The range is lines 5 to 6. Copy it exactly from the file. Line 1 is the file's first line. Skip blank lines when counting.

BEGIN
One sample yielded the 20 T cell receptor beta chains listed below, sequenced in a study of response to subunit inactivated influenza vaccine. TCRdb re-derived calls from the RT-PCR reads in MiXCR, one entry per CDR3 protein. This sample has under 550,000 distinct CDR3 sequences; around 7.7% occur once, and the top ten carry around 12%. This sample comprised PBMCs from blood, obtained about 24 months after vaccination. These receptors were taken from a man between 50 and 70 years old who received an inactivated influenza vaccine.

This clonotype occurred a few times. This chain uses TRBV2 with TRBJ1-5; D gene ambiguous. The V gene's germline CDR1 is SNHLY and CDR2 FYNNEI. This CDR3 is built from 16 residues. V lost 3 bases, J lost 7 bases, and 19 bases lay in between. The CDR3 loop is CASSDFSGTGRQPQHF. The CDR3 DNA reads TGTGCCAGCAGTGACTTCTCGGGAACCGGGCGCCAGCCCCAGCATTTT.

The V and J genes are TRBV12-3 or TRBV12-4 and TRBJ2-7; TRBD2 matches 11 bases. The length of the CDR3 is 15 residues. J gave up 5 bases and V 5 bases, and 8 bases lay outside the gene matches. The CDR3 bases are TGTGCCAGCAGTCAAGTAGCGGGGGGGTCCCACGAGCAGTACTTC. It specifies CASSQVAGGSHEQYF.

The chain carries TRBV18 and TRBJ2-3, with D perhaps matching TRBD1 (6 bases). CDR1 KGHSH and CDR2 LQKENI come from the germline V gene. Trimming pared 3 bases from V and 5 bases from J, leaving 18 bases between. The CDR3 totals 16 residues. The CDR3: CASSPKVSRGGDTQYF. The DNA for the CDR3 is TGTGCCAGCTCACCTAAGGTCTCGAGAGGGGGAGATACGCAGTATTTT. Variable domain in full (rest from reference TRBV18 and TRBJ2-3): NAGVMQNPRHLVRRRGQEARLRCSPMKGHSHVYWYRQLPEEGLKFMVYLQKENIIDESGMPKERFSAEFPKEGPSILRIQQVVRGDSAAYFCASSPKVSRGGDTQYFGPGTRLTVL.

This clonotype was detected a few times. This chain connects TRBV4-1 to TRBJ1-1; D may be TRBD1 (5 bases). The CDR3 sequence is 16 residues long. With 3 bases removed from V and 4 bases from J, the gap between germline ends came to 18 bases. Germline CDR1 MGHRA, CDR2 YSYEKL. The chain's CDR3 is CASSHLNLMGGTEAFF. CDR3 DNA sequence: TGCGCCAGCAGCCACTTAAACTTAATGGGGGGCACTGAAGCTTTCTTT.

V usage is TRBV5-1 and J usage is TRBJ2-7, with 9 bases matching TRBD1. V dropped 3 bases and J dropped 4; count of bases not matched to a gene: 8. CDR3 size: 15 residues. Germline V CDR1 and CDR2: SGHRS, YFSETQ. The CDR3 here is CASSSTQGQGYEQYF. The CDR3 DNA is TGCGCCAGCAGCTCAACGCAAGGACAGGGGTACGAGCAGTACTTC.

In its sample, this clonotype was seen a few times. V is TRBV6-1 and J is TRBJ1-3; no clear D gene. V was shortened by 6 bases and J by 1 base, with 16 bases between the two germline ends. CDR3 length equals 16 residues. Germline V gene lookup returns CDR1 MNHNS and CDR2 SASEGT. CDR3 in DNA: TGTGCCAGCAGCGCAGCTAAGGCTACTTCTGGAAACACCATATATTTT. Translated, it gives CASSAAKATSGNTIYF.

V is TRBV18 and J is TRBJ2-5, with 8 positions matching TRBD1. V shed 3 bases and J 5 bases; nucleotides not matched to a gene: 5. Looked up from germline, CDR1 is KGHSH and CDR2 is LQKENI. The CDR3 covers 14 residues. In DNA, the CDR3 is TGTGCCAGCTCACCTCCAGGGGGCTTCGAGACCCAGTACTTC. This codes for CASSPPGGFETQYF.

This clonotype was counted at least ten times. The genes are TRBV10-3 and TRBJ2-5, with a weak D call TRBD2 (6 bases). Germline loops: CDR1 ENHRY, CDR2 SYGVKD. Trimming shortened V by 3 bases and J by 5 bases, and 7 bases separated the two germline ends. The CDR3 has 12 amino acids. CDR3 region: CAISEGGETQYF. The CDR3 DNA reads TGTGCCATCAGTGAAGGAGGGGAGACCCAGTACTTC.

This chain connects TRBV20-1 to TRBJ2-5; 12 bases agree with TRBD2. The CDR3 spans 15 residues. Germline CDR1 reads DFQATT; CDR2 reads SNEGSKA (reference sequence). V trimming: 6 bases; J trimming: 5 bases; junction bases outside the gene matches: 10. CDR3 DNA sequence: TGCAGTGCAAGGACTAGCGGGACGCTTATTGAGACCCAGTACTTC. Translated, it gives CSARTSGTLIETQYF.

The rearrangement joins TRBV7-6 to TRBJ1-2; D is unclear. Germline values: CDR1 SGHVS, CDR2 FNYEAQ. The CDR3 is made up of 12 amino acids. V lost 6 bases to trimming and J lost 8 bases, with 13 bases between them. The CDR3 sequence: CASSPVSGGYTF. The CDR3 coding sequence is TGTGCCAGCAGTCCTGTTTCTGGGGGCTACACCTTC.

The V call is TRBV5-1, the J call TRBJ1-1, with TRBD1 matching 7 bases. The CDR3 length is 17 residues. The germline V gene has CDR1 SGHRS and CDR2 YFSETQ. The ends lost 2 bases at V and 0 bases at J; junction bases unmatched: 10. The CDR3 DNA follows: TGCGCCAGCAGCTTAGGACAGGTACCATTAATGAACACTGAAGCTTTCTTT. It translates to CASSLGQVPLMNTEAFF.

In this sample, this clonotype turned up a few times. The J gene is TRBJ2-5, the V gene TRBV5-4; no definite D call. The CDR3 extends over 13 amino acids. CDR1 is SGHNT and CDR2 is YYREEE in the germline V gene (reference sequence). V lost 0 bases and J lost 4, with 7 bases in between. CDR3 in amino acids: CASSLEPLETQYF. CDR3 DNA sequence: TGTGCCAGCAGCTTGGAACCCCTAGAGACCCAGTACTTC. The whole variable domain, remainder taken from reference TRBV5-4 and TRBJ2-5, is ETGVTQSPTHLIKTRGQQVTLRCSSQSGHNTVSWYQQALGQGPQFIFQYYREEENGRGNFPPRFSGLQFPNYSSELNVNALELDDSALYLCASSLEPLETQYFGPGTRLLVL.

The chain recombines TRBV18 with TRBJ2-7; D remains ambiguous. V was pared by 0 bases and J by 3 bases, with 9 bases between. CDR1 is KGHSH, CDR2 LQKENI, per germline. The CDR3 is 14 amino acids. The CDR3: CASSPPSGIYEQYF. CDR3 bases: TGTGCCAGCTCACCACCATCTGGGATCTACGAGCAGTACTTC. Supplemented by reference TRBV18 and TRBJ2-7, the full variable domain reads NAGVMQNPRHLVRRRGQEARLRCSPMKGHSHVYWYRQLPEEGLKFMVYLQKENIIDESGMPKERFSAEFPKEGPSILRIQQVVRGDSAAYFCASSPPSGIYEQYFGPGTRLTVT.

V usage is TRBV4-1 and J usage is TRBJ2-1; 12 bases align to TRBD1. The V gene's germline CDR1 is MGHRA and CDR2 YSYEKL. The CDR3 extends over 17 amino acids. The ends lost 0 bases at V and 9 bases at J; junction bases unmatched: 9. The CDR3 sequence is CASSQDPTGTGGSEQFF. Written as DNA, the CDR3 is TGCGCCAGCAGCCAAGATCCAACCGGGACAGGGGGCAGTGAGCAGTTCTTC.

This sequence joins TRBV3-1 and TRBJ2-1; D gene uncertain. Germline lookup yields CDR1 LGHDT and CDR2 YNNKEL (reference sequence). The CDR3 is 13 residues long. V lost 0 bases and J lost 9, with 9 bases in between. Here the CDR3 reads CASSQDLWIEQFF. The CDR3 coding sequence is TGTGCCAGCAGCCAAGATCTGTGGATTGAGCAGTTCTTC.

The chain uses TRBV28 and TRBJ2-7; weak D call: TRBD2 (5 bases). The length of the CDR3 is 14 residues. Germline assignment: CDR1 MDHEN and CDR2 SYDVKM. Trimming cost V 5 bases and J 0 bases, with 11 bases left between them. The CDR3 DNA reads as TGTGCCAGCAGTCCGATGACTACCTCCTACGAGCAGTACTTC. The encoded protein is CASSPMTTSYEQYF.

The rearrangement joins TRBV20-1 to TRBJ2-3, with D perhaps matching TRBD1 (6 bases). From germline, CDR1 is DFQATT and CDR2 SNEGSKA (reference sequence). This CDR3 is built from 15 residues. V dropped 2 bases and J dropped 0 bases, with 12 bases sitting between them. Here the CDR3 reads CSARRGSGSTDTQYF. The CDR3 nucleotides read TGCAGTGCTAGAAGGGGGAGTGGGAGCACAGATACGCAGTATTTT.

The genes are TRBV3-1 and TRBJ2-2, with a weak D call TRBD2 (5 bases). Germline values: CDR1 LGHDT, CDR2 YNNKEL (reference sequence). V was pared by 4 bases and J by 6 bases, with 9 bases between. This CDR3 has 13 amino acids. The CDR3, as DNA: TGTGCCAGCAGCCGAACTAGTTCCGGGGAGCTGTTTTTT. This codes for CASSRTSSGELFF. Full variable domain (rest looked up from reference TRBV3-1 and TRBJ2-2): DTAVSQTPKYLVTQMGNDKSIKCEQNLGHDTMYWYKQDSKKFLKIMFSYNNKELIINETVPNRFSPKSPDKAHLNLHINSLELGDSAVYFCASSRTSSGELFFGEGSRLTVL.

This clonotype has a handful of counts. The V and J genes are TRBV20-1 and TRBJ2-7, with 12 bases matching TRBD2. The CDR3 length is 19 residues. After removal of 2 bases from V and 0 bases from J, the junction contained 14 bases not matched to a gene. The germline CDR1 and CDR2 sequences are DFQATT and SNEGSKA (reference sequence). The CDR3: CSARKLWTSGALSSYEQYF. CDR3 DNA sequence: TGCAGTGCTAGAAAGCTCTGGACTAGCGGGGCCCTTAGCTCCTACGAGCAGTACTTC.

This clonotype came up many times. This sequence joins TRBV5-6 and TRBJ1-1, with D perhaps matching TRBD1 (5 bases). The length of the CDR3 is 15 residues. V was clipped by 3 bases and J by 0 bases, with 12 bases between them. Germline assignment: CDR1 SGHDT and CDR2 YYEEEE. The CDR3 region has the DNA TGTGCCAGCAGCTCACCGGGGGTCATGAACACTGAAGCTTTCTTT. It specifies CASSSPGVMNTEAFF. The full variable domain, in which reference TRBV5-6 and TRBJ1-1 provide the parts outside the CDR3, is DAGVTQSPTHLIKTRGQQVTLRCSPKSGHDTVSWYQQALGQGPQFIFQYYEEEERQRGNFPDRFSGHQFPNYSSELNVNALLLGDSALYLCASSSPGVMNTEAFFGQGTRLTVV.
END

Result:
This clonotype was detected a few times. This chain connects TRBV4-1 to TRBJ1-1; D may be TRBD1 (5 bases). The CDR3 sequence is 16 residues long. With 3 bases removed from V and 4 bases from J, the gap between germline ends came to 18 bases. Germline CDR1 MGHRA, CDR2 YSYEKL. The chain's CDR3 is CASSHLNLMGGTEAFF. CDR3 DNA sequence: TGCGCCAGCAGCCACTTAAACTTAATGGGGGGCACTGAAGCTTTCTTT.

V usage is TRBV5-1 and J usage is TRBJ2-7, with 9 bases matching TRBD1. V dropped 3 bases and J dropped 4; count of bases not matched to a gene: 8. CDR3 size: 15 residues. Germline V CDR1 and CDR2: SGHRS, YFSETQ. The CDR3 here is CASSSTQGQGYEQYF. The CDR3 DNA is TGCGCCAGCAGCTCAACGCAAGGACAGGGGTACGAGCAGTACTTC.